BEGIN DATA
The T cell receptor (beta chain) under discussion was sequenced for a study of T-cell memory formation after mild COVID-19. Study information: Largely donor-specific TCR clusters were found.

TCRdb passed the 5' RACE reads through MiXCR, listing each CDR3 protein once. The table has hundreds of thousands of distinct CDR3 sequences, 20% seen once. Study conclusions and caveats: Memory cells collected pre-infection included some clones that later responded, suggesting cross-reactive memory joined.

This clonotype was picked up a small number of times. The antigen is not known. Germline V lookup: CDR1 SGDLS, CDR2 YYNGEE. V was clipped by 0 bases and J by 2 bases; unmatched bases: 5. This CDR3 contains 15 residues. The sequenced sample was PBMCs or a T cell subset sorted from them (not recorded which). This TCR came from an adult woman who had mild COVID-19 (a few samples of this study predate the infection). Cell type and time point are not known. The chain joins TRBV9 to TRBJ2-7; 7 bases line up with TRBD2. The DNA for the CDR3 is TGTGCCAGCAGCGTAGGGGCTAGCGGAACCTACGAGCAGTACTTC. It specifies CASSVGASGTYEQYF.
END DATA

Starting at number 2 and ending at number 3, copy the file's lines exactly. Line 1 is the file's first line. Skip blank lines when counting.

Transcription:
TCRdb passed the 5' RACE reads through MiXCR, listing each CDR3 protein once. The table has hundreds of thousands of distinct CDR3 sequences, 20% seen once. Study conclusions and caveats: Memory cells collected pre-infection included some clones that later responded, suggesting cross-reactive memory joined.

This clonotype was picked up a small number of times. The antigen is not known. Germline V lookup: CDR1 SGDLS, CDR2 YYNGEE. V was clipped by 0 bases and J by 2 bases; unmatched bases: 5. This CDR3 contains 15 residues. The sequenced sample was PBMCs or a T cell subset sorted from them (not recorded which). This TCR came from an adult woman who had mild COVID-19 (a few samples of this study predate the infection). Cell type and time point are not known. The chain joins TRBV9 to TRBJ2-7; 7 bases line up with TRBD2. The DNA for the CDR3 is TGTGCCAGCAGCGTAGGGGCTAGCGGAACCTACGAGCAGTACTTC. It specifies CASSVGASGTYEQYF.